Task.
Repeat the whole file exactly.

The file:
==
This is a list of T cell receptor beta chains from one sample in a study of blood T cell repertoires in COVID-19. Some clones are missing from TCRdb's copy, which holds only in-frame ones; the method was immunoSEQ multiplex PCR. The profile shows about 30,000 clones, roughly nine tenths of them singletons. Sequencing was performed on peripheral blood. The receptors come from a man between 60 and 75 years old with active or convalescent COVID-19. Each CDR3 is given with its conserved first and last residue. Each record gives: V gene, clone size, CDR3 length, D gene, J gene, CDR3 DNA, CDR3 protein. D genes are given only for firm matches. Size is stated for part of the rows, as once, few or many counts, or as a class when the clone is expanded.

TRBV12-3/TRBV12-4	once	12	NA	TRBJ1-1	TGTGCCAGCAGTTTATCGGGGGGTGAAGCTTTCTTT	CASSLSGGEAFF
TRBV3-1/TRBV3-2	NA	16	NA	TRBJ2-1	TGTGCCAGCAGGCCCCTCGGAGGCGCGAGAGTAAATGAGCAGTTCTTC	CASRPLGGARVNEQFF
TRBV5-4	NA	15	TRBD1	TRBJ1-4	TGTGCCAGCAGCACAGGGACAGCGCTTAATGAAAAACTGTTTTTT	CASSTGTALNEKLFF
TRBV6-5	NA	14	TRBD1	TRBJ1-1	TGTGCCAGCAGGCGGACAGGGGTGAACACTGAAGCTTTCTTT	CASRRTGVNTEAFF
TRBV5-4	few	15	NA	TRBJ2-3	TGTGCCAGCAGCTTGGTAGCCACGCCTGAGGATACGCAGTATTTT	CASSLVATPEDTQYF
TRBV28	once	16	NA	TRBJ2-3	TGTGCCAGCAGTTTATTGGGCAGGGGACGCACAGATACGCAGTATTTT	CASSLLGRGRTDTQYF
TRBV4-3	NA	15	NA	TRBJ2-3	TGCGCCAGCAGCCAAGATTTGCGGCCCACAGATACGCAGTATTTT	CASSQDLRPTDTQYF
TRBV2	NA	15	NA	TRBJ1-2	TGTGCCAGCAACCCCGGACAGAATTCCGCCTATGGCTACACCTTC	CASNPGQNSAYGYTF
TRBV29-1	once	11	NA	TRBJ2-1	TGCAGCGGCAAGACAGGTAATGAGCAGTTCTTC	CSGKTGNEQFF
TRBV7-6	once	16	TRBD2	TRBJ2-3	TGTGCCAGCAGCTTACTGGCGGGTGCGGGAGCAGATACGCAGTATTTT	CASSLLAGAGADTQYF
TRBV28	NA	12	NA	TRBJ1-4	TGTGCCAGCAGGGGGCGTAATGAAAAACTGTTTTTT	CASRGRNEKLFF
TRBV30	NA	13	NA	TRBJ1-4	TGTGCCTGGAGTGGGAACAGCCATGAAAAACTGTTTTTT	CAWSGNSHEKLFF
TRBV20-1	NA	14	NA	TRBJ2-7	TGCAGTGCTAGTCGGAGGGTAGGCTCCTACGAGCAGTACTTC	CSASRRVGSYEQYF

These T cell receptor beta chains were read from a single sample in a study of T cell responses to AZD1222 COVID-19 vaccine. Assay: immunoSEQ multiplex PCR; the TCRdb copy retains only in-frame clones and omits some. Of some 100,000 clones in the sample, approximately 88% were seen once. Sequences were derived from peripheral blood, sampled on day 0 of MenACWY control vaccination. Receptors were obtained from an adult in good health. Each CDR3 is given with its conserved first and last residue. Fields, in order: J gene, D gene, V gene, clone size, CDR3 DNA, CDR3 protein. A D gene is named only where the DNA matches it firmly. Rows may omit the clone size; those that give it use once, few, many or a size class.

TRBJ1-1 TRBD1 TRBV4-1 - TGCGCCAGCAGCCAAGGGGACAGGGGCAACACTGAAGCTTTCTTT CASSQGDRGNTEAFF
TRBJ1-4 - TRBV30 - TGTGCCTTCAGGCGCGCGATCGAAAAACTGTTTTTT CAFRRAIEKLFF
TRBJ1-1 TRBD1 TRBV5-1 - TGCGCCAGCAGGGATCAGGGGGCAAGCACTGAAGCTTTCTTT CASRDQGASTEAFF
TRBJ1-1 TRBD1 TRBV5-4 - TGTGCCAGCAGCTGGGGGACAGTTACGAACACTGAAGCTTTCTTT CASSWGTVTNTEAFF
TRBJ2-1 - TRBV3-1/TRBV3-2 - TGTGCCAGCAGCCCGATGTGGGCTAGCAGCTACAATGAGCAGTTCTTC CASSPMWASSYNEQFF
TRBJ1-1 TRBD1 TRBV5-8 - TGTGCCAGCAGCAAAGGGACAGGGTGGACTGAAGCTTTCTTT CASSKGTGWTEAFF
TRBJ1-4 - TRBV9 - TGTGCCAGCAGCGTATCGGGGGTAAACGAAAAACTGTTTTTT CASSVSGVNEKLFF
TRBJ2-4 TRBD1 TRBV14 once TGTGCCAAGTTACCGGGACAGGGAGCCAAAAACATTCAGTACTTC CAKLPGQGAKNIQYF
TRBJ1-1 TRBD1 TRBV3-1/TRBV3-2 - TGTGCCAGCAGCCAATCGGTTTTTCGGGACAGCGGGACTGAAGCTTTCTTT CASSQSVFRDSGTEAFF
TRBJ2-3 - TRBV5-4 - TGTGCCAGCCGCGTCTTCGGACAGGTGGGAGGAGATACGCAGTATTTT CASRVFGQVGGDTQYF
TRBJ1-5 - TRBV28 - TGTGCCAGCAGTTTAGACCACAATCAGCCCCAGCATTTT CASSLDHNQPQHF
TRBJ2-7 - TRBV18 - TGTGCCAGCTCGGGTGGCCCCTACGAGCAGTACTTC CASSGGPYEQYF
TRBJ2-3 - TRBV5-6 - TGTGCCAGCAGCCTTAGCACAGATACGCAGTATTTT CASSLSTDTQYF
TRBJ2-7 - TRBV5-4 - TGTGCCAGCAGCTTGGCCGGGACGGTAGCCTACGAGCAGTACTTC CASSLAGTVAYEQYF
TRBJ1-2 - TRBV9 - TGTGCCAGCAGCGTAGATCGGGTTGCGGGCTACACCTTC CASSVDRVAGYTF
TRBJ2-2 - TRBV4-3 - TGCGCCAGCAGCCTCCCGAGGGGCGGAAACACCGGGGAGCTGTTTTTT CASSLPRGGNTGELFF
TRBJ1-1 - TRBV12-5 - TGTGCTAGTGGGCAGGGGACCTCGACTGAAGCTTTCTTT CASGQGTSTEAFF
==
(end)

This is a list of T cell receptor beta chains from one sample in a study of blood T cell repertoires in COVID-19. Some clones are missing from TCRdb's copy, which holds only in-frame ones; the method was immunoSEQ multiplex PCR. The profile shows about 30,000 clones, roughly nine tenths of them singletons. Sequencing was performed on peripheral blood. The receptors come from a man between 60 and 75 years old with active or convalescent COVID-19. Each CDR3 is given with its conserved first and last residue. Each record gives: V gene, clone size, CDR3 length, D gene, J gene, CDR3 DNA, CDR3 protein. D genes are given only for firm matches. Size is stated for part of the rows, as once, few or many counts, or as a class when the clone is expanded.

TRBV12-3/TRBV12-4	once	12	NA	TRBJ1-1	TGTGCCAGCAGTTTATCGGGGGGTGAAGCTTTCTTT	CASSLSGGEAFF
TRBV3-1/TRBV3-2	NA	16	NA	TRBJ2-1	TGTGCCAGCAGGCCCCTCGGAGGCGCGAGAGTAAATGAGCAGTTCTTC	CASRPLGGARVNEQFF
TRBV5-4	NA	15	TRBD1	TRBJ1-4	TGTGCCAGCAGCACAGGGACAGCGCTTAATGAAAAACTGTTTTTT	CASSTGTALNEKLFF
TRBV6-5	NA	14	TRBD1	TRBJ1-1	TGTGCCAGCAGGCGGACAGGGGTGAACACTGAAGCTTTCTTT	CASRRTGVNTEAFF
TRBV5-4	few	15	NA	TRBJ2-3	TGTGCCAGCAGCTTGGTAGCCACGCCTGAGGATACGCAGTATTTT	CASSLVATPEDTQYF
TRBV28	once	16	NA	TRBJ2-3	TGTGCCAGCAGTTTATTGGGCAGGGGACGCACAGATACGCAGTATTTT	CASSLLGRGRTDTQYF
TRBV4-3	NA	15	NA	TRBJ2-3	TGCGCCAGCAGCCAAGATTTGCGGCCCACAGATACGCAGTATTTT	CASSQDLRPTDTQYF
TRBV2	NA	15	NA	TRBJ1-2	TGTGCCAGCAACCCCGGACAGAATTCCGCCTATGGCTACACCTTC	CASNPGQNSAYGYTF
TRBV29-1	once	11	NA	TRBJ2-1	TGCAGCGGCAAGACAGGTAATGAGCAGTTCTTC	CSGKTGNEQFF
TRBV7-6	once	16	TRBD2	TRBJ2-3	TGTGCCAGCAGCTTACTGGCGGGTGCGGGAGCAGATACGCAGTATTTT	CASSLLAGAGADTQYF
TRBV28	NA	12	NA	TRBJ1-4	TGTGCCAGCAGGGGGCGTAATGAAAAACTGTTTTTT	CASRGRNEKLFF
TRBV30	NA	13	NA	TRBJ1-4	TGTGCCTGGAGTGGGAACAGCCATGAAAAACTGTTTTTT	CAWSGNSHEKLFF
TRBV20-1	NA	14	NA	TRBJ2-7	TGCAGTGCTAGTCGGAGGGTAGGCTCCTACGAGCAGTACTTC	CSASRRVGSYEQYF

These T cell receptor beta chains were read from a single sample in a study of T cell responses to AZD1222 COVID-19 vaccine. Assay: immunoSEQ multiplex PCR; the TCRdb copy retains only in-frame clones and omits some. Of some 100,000 clones in the sample, approximately 88% were seen once. Sequences were derived from peripheral blood, sampled on day 0 of MenACWY control vaccination. Receptors were obtained from an adult in good health. Each CDR3 is given with its conserved first and last residue. Fields, in order: J gene, D gene, V gene, clone size, CDR3 DNA, CDR3 protein. A D gene is named only where the DNA matches it firmly. Rows may omit the clone size; those that give it use once, few, many or a size class.

TRBJ1-1 TRBD1 TRBV4-1 - TGCGCCAGCAGCCAAGGGGACAGGGGCAACACTGAAGCTTTCTTT CASSQGDRGNTEAFF
TRBJ1-4 - TRBV30 - TGTGCCTTCAGGCGCGCGATCGAAAAACTGTTTTTT CAFRRAIEKLFF
TRBJ1-1 TRBD1 TRBV5-1 - TGCGCCAGCAGGGATCAGGGGGCAAGCACTGAAGCTTTCTTT CASRDQGASTEAFF
TRBJ1-1 TRBD1 TRBV5-4 - TGTGCCAGCAGCTGGGGGACAGTTACGAACACTGAAGCTTTCTTT CASSWGTVTNTEAFF
TRBJ2-1 - TRBV3-1/TRBV3-2 - TGTGCCAGCAGCCCGATGTGGGCTAGCAGCTACAATGAGCAGTTCTTC CASSPMWASSYNEQFF
TRBJ1-1 TRBD1 TRBV5-8 - TGTGCCAGCAGCAAAGGGACAGGGTGGACTGAAGCTTTCTTT CASSKGTGWTEAFF
TRBJ1-4 - TRBV9 - TGTGCCAGCAGCGTATCGGGGGTAAACGAAAAACTGTTTTTT CASSVSGVNEKLFF
TRBJ2-4 TRBD1 TRBV14 once TGTGCCAAGTTACCGGGACAGGGAGCCAAAAACATTCAGTACTTC CAKLPGQGAKNIQYF
TRBJ1-1 TRBD1 TRBV3-1/TRBV3-2 - TGTGCCAGCAGCCAATCGGTTTTTCGGGACAGCGGGACTGAAGCTTTCTTT CASSQSVFRDSGTEAFF
TRBJ2-3 - TRBV5-4 - TGTGCCAGCCGCGTCTTCGGACAGGTGGGAGGAGATACGCAGTATTTT CASRVFGQVGGDTQYF
TRBJ1-5 - TRBV28 - TGTGCCAGCAGTTTAGACCACAATCAGCCCCAGCATTTT CASSLDHNQPQHF
TRBJ2-7 - TRBV18 - TGTGCCAGCTCGGGTGGCCCCTACGAGCAGTACTTC CASSGGPYEQYF
TRBJ2-3 - TRBV5-6 - TGTGCCAGCAGCCTTAGCACAGATACGCAGTATTTT CASSLSTDTQYF
TRBJ2-7 - TRBV5-4 - TGTGCCAGCAGCTTGGCCGGGACGGTAGCCTACGAGCAGTACTTC CASSLAGTVAYEQYF
TRBJ1-2 - TRBV9 - TGTGCCAGCAGCGTAGATCGGGTTGCGGGCTACACCTTC CASSVDRVAGYTF
TRBJ2-2 - TRBV4-3 - TGCGCCAGCAGCCTCCCGAGGGGCGGAAACACCGGGGAGCTGTTTTTT CASSLPRGGNTGELFF
TRBJ1-1 - TRBV12-5 - TGTGCTAGTGGGCAGGGGACCTCGACTGAAGCTTTCTTT CASGQGTSTEAFF